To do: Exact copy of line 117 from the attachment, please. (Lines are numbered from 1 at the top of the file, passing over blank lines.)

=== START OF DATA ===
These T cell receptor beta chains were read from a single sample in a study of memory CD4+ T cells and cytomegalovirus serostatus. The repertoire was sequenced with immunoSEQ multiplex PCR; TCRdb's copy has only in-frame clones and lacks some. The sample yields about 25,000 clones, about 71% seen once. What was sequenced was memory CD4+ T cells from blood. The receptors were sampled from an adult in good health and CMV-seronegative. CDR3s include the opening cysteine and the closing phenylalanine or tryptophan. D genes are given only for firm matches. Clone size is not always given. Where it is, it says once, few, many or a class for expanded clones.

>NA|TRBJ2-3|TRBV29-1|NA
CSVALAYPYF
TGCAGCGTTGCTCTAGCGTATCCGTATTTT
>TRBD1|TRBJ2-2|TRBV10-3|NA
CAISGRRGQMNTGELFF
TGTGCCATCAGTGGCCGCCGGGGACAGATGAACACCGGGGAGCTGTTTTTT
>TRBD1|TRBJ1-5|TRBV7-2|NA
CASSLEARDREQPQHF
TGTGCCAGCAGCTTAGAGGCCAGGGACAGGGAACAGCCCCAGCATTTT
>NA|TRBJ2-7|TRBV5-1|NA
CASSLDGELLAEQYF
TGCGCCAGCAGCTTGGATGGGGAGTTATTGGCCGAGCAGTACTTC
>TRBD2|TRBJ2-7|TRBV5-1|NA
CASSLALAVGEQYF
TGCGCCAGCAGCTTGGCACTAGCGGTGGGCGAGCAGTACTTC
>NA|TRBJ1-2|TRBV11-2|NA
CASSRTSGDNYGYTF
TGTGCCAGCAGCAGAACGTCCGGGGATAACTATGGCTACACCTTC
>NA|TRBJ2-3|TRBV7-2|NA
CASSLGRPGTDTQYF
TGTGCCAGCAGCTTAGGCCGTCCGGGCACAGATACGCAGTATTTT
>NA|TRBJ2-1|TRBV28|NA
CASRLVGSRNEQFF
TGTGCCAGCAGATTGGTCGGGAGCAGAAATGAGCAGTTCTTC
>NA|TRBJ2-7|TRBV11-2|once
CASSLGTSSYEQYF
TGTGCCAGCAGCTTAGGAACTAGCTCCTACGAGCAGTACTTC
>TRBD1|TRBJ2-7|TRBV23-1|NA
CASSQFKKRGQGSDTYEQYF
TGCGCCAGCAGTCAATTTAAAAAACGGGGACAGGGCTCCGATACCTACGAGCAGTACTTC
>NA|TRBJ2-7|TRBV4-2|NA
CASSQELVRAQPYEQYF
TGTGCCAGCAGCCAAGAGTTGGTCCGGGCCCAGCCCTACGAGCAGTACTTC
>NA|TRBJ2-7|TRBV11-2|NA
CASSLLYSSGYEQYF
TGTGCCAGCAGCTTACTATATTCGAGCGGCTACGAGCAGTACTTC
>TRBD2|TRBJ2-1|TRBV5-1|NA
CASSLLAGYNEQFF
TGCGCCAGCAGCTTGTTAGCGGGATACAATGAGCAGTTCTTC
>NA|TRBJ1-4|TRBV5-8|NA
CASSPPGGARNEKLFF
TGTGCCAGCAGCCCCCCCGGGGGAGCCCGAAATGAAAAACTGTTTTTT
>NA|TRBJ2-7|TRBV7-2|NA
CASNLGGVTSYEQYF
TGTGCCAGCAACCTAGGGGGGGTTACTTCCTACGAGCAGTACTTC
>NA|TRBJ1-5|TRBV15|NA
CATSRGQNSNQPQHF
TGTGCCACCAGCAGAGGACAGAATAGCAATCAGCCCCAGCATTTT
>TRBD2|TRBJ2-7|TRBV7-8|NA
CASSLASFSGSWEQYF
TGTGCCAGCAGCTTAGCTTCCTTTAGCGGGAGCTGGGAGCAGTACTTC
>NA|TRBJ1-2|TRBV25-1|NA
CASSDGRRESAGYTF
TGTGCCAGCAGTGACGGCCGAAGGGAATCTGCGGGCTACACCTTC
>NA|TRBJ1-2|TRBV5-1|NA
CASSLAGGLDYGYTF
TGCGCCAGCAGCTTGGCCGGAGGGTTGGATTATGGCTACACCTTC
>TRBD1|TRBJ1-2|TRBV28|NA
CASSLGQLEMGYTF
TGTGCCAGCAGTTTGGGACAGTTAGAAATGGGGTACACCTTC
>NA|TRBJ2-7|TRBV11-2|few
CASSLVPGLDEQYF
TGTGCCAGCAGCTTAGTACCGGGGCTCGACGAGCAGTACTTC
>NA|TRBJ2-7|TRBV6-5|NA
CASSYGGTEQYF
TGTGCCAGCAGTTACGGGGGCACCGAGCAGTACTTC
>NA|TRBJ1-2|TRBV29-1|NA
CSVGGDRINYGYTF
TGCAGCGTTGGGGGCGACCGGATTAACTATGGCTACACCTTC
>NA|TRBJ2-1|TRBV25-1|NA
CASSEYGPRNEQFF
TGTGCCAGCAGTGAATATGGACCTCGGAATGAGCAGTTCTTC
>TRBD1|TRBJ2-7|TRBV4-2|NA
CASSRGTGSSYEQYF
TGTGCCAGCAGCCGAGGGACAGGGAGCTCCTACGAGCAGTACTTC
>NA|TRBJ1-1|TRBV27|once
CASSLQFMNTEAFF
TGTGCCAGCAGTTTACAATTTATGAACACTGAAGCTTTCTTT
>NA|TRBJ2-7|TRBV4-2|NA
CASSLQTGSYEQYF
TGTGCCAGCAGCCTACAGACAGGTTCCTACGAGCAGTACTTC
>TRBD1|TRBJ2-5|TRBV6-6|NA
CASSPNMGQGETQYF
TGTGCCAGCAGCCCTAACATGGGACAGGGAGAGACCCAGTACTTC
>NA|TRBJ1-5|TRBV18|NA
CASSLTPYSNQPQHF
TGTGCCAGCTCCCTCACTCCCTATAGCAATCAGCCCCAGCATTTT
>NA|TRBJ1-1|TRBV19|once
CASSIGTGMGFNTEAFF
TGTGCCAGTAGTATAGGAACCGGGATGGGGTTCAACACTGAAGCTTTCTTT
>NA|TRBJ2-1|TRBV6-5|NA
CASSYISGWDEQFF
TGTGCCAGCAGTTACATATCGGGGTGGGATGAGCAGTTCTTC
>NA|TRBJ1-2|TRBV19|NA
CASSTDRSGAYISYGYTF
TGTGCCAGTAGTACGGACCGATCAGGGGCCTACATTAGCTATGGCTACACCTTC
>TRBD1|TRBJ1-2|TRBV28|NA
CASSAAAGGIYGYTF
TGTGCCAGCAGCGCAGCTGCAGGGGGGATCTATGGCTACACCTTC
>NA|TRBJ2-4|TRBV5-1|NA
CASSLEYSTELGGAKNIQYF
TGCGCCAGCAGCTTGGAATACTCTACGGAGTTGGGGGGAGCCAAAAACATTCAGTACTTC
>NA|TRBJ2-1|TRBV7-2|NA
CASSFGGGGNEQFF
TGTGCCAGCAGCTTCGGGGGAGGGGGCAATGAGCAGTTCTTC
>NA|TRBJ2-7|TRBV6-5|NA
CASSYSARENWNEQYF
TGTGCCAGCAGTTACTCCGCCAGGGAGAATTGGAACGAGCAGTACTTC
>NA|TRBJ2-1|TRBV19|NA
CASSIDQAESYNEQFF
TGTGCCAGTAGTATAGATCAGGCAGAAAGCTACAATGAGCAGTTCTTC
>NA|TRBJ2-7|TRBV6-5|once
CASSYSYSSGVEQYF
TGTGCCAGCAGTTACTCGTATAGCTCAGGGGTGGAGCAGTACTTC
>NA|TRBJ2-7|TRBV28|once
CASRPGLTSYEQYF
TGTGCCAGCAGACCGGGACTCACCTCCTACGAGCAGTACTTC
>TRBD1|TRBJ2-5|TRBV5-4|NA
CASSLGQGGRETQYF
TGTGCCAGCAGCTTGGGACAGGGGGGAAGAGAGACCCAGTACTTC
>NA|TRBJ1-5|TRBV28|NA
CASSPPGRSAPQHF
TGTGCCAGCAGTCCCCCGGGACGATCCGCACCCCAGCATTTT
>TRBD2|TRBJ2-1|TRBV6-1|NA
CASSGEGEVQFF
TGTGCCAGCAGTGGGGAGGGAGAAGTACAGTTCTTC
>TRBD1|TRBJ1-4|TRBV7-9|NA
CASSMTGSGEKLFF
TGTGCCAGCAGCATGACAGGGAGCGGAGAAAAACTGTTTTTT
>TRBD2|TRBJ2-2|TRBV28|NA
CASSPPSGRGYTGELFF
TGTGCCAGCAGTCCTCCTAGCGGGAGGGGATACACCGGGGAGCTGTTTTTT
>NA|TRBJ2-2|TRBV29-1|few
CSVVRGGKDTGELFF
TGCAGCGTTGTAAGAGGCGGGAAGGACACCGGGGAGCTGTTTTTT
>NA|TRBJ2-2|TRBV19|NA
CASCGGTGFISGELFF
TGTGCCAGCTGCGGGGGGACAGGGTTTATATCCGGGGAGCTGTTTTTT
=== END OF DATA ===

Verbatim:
CASRPGLTSYEQYF